His polite moments, which were frequent if often implausible (he denied reading quickly, being widely read, being “an especially fluid writer”) were all the more absurd given how caustic he could be. Once, I offended some of the class with a not-too-polite satire of the misogyny of the then-emerging male-sex-help genre, and our teacher advocated for the Devil by asking whether anyone besides him thought that I’d shown some “balls.” After that he paused and solemnly told us, “I deeply regret saying that,” but I have my suspicions.
He lambasted an essay’s “methane,” at one point, and praised another for its “sheer sphincter-shattering beauty.” Writing a short essay to render something you loved endlessly was “trying to blow a watermelon through a straw.” Most writing was “written half-asleep and read half-asleep,” whereas his every sentence spoken or written confirmed his alertness and his comprehensive comprehension and his care. He was immaculately alive, which made you terribly eager to show that you were all there as well.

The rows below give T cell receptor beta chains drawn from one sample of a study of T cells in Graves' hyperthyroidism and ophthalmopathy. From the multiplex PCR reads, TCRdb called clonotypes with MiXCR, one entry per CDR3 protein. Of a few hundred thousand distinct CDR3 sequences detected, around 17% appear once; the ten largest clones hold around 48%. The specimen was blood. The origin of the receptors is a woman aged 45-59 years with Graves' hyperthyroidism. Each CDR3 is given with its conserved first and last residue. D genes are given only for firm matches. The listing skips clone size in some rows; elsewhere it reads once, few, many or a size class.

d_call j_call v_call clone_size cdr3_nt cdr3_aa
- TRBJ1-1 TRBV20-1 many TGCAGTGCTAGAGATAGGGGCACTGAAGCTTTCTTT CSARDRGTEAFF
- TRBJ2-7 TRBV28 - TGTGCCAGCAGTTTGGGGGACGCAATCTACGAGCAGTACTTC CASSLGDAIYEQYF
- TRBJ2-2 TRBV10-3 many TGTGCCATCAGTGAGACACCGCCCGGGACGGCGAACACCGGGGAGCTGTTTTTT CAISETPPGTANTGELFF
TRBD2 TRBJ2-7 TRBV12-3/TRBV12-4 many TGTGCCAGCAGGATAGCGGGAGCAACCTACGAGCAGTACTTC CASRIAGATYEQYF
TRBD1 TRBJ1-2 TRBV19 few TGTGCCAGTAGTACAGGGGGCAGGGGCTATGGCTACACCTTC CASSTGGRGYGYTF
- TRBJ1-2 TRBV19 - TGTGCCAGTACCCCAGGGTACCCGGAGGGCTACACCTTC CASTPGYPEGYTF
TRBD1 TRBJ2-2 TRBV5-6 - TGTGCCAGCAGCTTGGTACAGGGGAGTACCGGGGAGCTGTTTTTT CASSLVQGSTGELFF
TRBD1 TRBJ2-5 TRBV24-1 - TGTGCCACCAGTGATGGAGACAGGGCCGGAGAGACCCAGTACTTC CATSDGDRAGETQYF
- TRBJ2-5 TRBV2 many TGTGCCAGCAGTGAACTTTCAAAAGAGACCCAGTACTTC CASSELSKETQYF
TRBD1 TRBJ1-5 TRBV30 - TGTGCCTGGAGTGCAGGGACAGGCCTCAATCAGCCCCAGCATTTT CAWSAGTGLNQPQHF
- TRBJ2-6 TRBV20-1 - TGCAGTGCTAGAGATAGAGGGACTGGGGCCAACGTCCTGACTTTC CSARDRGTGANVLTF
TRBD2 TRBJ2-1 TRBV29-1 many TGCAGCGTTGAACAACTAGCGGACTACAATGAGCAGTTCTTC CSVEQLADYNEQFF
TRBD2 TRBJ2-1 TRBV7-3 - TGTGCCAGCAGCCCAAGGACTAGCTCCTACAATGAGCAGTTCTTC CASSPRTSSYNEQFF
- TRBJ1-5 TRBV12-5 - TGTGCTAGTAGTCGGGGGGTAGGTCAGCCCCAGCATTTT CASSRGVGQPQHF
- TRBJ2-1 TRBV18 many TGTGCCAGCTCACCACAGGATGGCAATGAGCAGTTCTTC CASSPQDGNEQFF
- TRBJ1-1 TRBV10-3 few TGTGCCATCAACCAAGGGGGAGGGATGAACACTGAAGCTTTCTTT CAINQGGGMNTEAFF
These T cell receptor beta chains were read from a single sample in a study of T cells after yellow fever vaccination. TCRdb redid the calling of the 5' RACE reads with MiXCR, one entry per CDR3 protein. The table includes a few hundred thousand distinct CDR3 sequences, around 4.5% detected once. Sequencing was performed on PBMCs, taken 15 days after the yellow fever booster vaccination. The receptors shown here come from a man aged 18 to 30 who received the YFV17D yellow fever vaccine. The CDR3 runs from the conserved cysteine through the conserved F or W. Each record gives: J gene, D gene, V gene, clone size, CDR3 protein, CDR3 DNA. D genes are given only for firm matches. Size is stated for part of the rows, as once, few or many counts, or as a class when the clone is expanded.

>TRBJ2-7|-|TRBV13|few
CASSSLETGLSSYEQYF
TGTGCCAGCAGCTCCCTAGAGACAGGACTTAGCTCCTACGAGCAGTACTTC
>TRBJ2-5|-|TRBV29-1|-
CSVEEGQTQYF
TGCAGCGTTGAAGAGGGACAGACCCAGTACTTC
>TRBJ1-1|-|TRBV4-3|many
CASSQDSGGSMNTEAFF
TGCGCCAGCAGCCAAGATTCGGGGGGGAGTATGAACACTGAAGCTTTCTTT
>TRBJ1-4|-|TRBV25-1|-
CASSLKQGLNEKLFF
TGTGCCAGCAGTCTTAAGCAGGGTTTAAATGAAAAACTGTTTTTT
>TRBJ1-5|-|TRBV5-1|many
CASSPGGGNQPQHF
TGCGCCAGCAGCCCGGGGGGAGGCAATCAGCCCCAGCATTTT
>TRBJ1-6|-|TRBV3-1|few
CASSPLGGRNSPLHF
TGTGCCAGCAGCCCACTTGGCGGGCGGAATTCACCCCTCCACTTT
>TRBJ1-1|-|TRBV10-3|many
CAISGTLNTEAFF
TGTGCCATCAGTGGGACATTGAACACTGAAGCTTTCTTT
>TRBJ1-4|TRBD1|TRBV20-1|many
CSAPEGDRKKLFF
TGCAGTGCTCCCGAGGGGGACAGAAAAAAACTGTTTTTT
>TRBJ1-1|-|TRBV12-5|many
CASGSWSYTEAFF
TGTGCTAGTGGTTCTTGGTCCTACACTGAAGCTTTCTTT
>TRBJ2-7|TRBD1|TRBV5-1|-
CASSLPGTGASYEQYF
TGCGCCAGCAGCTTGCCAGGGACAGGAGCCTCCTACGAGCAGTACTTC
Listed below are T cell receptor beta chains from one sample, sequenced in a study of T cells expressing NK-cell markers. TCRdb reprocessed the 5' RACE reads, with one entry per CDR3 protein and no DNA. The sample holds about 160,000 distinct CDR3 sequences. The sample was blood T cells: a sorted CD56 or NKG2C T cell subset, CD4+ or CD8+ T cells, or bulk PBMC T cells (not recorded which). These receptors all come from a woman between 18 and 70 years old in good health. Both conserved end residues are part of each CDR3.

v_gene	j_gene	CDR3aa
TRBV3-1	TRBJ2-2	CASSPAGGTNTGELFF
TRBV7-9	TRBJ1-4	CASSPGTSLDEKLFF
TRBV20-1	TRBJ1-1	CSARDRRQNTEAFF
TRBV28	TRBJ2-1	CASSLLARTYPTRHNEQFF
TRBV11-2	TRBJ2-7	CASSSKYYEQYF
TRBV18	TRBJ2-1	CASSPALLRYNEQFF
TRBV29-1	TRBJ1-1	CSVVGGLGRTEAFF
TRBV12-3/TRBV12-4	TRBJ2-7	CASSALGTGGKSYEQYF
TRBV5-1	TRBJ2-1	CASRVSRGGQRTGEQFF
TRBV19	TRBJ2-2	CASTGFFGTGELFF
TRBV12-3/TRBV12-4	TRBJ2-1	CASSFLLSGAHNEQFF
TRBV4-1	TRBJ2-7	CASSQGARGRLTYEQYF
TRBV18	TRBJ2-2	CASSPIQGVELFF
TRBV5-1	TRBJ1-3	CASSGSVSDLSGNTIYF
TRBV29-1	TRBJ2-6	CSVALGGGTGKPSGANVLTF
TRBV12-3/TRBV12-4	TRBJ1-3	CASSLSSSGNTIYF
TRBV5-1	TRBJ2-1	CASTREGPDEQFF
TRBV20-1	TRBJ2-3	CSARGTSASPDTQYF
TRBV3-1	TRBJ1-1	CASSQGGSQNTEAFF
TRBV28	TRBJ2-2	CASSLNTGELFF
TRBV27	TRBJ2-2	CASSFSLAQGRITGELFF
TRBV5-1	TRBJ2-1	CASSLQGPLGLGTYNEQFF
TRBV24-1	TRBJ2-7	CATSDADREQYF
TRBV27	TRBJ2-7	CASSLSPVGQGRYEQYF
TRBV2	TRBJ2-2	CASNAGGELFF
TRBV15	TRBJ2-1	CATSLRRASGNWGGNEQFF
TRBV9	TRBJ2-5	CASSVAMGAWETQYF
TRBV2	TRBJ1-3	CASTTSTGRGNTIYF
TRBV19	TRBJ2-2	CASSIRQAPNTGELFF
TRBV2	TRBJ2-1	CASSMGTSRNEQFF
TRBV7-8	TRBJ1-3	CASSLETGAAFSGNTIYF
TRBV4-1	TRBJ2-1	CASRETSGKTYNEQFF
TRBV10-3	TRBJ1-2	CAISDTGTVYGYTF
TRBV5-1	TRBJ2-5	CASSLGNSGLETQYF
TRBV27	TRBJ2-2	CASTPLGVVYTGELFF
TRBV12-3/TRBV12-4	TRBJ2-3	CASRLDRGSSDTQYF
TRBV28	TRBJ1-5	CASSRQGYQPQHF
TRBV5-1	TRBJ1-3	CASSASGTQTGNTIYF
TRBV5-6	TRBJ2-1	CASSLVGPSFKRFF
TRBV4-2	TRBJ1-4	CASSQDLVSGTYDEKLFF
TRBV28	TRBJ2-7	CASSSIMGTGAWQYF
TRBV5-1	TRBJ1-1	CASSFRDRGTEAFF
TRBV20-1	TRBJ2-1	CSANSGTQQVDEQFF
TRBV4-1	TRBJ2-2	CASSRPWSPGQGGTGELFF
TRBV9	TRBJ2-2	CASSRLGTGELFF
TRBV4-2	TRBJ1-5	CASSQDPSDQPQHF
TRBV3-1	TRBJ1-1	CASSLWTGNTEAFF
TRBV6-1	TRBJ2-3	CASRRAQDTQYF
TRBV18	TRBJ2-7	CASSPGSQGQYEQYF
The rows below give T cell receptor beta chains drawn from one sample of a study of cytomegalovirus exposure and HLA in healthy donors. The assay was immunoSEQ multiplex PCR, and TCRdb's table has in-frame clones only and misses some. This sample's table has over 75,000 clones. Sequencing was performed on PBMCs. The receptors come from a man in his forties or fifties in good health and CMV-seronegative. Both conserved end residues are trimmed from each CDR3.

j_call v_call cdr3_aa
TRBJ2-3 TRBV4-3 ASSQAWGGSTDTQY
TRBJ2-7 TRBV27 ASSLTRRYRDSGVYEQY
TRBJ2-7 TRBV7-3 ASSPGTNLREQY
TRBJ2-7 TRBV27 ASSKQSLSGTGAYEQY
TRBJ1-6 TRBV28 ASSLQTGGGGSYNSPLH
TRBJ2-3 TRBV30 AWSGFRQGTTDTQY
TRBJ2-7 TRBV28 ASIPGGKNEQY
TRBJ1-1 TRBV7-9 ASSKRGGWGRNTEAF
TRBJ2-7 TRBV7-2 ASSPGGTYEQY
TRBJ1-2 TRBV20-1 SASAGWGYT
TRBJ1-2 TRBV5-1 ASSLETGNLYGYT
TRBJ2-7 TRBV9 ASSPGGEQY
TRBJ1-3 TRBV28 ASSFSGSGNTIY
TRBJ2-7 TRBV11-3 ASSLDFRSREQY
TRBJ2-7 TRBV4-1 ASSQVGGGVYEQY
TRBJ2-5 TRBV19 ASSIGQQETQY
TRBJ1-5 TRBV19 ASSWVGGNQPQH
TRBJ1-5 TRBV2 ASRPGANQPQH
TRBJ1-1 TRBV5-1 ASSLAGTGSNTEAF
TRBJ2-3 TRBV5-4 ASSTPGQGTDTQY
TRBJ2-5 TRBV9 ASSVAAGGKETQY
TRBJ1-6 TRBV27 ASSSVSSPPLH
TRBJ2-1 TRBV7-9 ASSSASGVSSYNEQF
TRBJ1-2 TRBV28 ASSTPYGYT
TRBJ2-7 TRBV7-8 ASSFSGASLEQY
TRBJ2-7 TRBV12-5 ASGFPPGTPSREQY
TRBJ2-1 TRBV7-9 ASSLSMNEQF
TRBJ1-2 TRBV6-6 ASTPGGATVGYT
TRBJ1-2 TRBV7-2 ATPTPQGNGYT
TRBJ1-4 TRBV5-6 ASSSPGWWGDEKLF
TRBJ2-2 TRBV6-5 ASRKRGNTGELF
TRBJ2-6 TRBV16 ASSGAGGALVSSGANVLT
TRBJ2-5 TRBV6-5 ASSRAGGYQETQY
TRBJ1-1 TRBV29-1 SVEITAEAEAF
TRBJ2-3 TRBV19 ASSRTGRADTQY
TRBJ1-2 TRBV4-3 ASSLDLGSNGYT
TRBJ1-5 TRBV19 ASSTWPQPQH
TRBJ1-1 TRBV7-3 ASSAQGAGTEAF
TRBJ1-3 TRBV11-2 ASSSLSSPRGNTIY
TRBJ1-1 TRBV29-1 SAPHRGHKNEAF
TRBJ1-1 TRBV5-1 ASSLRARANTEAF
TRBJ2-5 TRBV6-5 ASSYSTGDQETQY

He was of course David Foster Wallace, whom I knew as Dave during the spring of my junior year at Pomona College, where he worked until his death that September. The class he taught that semester was The Literary Essay. The class was exciting and productively creative, and fostered abject terror. Wallace knew that he could drive us as hard as he could, and he did, even as he endured a mental hell we learned about only after his death. I knew nothing, suspected nothing. Perhaps we could’ve noticed his pain if the class had been less painful for us.